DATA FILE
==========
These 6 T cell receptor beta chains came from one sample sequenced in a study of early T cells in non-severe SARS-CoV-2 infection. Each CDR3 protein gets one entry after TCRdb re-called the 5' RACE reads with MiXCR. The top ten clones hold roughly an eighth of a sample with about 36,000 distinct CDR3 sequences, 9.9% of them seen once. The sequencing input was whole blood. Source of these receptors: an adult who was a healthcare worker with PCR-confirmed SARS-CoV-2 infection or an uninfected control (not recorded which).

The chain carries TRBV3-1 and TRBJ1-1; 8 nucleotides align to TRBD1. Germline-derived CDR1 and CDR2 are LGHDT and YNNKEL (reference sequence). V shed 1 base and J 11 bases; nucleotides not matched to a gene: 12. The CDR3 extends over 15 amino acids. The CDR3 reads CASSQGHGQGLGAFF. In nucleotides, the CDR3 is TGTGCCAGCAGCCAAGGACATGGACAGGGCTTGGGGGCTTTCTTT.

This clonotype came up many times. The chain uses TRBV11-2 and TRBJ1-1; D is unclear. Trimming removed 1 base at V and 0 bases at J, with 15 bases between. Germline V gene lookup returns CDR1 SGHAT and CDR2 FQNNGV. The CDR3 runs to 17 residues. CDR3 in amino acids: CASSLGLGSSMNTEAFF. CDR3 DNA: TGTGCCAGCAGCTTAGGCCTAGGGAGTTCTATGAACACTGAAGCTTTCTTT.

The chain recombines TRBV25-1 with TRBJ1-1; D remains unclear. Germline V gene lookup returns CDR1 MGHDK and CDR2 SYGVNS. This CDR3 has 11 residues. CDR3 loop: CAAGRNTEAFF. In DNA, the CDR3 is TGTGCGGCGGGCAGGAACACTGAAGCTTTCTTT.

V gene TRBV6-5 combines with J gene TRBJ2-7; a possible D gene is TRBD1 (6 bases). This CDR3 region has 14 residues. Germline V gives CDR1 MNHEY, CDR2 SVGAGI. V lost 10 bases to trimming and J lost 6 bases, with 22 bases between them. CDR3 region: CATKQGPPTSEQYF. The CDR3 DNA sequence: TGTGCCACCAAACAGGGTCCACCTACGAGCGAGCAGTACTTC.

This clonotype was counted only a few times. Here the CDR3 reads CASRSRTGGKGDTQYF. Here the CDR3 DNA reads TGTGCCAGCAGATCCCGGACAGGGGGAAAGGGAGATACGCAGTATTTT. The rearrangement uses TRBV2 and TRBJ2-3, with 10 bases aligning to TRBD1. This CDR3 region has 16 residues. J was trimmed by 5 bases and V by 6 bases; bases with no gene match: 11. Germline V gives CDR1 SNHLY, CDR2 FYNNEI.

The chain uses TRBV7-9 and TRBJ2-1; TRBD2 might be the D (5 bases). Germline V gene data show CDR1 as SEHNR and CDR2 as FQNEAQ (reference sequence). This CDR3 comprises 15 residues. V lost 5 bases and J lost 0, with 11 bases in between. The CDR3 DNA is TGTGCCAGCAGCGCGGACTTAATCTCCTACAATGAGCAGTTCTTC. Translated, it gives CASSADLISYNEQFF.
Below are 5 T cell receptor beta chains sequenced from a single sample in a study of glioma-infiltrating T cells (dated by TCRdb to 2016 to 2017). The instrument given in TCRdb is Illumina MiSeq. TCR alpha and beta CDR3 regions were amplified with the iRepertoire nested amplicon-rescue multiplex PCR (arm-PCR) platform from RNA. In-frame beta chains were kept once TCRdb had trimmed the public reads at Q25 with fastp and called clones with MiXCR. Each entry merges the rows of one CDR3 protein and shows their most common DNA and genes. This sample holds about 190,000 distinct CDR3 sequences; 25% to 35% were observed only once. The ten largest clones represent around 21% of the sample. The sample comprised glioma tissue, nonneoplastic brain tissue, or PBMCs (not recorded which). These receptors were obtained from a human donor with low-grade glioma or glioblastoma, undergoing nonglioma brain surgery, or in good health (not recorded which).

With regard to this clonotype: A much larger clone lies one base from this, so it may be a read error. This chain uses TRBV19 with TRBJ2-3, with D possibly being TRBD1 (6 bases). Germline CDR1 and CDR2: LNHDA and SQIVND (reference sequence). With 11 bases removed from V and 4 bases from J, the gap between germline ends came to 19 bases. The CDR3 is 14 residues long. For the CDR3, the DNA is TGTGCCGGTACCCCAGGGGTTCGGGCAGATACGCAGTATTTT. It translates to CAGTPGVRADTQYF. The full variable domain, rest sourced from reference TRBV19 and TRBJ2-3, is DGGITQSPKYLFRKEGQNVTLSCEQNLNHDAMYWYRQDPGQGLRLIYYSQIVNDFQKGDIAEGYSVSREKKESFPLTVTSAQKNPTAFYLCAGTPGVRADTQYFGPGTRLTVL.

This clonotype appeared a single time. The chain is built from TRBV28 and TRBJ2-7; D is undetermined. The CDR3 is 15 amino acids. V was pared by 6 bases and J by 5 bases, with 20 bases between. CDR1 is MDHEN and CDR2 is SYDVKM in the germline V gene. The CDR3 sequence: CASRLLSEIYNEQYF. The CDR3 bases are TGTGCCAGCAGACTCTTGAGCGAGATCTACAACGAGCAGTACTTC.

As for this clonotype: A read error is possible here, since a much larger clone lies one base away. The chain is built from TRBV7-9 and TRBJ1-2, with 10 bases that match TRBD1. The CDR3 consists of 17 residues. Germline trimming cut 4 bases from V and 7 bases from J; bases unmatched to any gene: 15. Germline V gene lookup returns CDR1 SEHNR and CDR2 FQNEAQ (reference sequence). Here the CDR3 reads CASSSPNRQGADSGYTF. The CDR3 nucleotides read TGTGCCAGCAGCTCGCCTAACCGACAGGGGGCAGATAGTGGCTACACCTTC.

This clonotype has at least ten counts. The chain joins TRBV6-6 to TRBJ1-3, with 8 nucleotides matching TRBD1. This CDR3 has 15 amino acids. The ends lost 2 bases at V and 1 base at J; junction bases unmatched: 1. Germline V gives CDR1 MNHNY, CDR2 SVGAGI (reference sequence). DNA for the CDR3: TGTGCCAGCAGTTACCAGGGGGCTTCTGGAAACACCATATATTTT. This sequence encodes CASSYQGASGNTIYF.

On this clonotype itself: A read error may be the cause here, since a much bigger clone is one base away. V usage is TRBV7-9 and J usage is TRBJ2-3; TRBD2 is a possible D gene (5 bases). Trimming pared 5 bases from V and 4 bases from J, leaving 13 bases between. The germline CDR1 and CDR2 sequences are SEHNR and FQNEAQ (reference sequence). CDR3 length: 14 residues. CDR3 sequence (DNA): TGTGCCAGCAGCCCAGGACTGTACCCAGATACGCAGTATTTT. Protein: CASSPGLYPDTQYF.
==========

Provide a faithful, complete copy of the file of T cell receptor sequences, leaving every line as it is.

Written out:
These 6 T cell receptor beta chains came from one sample sequenced in a study of early T cells in non-severe SARS-CoV-2 infection. Each CDR3 protein gets one entry after TCRdb re-called the 5' RACE reads with MiXCR. The top ten clones hold roughly an eighth of a sample with about 36,000 distinct CDR3 sequences, 9.9% of them seen once. The sequencing input was whole blood. Source of these receptors: an adult who was a healthcare worker with PCR-confirmed SARS-CoV-2 infection or an uninfected control (not recorded which).

The chain carries TRBV3-1 and TRBJ1-1; 8 nucleotides align to TRBD1. Germline-derived CDR1 and CDR2 are LGHDT and YNNKEL (reference sequence). V shed 1 base and J 11 bases; nucleotides not matched to a gene: 12. The CDR3 extends over 15 amino acids. The CDR3 reads CASSQGHGQGLGAFF. In nucleotides, the CDR3 is TGTGCCAGCAGCCAAGGACATGGACAGGGCTTGGGGGCTTTCTTT.

This clonotype came up many times. The chain uses TRBV11-2 and TRBJ1-1; D is unclear. Trimming removed 1 base at V and 0 bases at J, with 15 bases between. Germline V gene lookup returns CDR1 SGHAT and CDR2 FQNNGV. The CDR3 runs to 17 residues. CDR3 in amino acids: CASSLGLGSSMNTEAFF. CDR3 DNA: TGTGCCAGCAGCTTAGGCCTAGGGAGTTCTATGAACACTGAAGCTTTCTTT.

The chain recombines TRBV25-1 with TRBJ1-1; D remains unclear. Germline V gene lookup returns CDR1 MGHDK and CDR2 SYGVNS. This CDR3 has 11 residues. CDR3 loop: CAAGRNTEAFF. In DNA, the CDR3 is TGTGCGGCGGGCAGGAACACTGAAGCTTTCTTT.

V gene TRBV6-5 combines with J gene TRBJ2-7; a possible D gene is TRBD1 (6 bases). This CDR3 region has 14 residues. Germline V gives CDR1 MNHEY, CDR2 SVGAGI. V lost 10 bases to trimming and J lost 6 bases, with 22 bases between them. CDR3 region: CATKQGPPTSEQYF. The CDR3 DNA sequence: TGTGCCACCAAACAGGGTCCACCTACGAGCGAGCAGTACTTC.

This clonotype was counted only a few times. Here the CDR3 reads CASRSRTGGKGDTQYF. Here the CDR3 DNA reads TGTGCCAGCAGATCCCGGACAGGGGGAAAGGGAGATACGCAGTATTTT. The rearrangement uses TRBV2 and TRBJ2-3, with 10 bases aligning to TRBD1. This CDR3 region has 16 residues. J was trimmed by 5 bases and V by 6 bases; bases with no gene match: 11. Germline V gives CDR1 SNHLY, CDR2 FYNNEI.

The chain uses TRBV7-9 and TRBJ2-1; TRBD2 might be the D (5 bases). Germline V gene data show CDR1 as SEHNR and CDR2 as FQNEAQ (reference sequence). This CDR3 comprises 15 residues. V lost 5 bases and J lost 0, with 11 bases in between. The CDR3 DNA is TGTGCCAGCAGCGCGGACTTAATCTCCTACAATGAGCAGTTCTTC. Translated, it gives CASSADLISYNEQFF.
Below are 5 T cell receptor beta chains sequenced from a single sample in a study of glioma-infiltrating T cells (dated by TCRdb to 2016 to 2017). The instrument given in TCRdb is Illumina MiSeq. TCR alpha and beta CDR3 regions were amplified with the iRepertoire nested amplicon-rescue multiplex PCR (arm-PCR) platform from RNA. In-frame beta chains were kept once TCRdb had trimmed the public reads at Q25 with fastp and called clones with MiXCR. Each entry merges the rows of one CDR3 protein and shows their most common DNA and genes. This sample holds about 190,000 distinct CDR3 sequences; 25% to 35% were observed only once. The ten largest clones represent around 21% of the sample. The sample comprised glioma tissue, nonneoplastic brain tissue, or PBMCs (not recorded which). These receptors were obtained from a human donor with low-grade glioma or glioblastoma, undergoing nonglioma brain surgery, or in good health (not recorded which).

With regard to this clonotype: A much larger clone lies one base from this, so it may be a read error. This chain uses TRBV19 with TRBJ2-3, with D possibly being TRBD1 (6 bases). Germline CDR1 and CDR2: LNHDA and SQIVND (reference sequence). With 11 bases removed from V and 4 bases from J, the gap between germline ends came to 19 bases. The CDR3 is 14 residues long. For the CDR3, the DNA is TGTGCCGGTACCCCAGGGGTTCGGGCAGATACGCAGTATTTT. It translates to CAGTPGVRADTQYF. The full variable domain, rest sourced from reference TRBV19 and TRBJ2-3, is DGGITQSPKYLFRKEGQNVTLSCEQNLNHDAMYWYRQDPGQGLRLIYYSQIVNDFQKGDIAEGYSVSREKKESFPLTVTSAQKNPTAFYLCAGTPGVRADTQYFGPGTRLTVL.

This clonotype appeared a single time. The chain is built from TRBV28 and TRBJ2-7; D is undetermined. The CDR3 is 15 amino acids. V was pared by 6 bases and J by 5 bases, with 20 bases between. CDR1 is MDHEN and CDR2 is SYDVKM in the germline V gene. The CDR3 sequence: CASRLLSEIYNEQYF. The CDR3 bases are TGTGCCAGCAGACTCTTGAGCGAGATCTACAACGAGCAGTACTTC.

As for this clonotype: A read error is possible here, since a much larger clone lies one base away. The chain is built from TRBV7-9 and TRBJ1-2, with 10 bases that match TRBD1. The CDR3 consists of 17 residues. Germline trimming cut 4 bases from V and 7 bases from J; bases unmatched to any gene: 15. Germline V gene lookup returns CDR1 SEHNR and CDR2 FQNEAQ (reference sequence). Here the CDR3 reads CASSSPNRQGADSGYTF. The CDR3 nucleotides read TGTGCCAGCAGCTCGCCTAACCGACAGGGGGCAGATAGTGGCTACACCTTC.

This clonotype has at least ten counts. The chain joins TRBV6-6 to TRBJ1-3, with 8 nucleotides matching TRBD1. This CDR3 has 15 amino acids. The ends lost 2 bases at V and 1 base at J; junction bases unmatched: 1. Germline V gives CDR1 MNHNY, CDR2 SVGAGI (reference sequence). DNA for the CDR3: TGTGCCAGCAGTTACCAGGGGGCTTCTGGAAACACCATATATTTT. This sequence encodes CASSYQGASGNTIYF.

On this clonotype itself: A read error may be the cause here, since a much bigger clone is one base away. V usage is TRBV7-9 and J usage is TRBJ2-3; TRBD2 is a possible D gene (5 bases). Trimming pared 5 bases from V and 4 bases from J, leaving 13 bases between. The germline CDR1 and CDR2 sequences are SEHNR and FQNEAQ (reference sequence). CDR3 length: 14 residues. CDR3 sequence (DNA): TGTGCCAGCAGCCCAGGACTGTACCCAGATACGCAGTATTTT. Protein: CASSPGLYPDTQYF.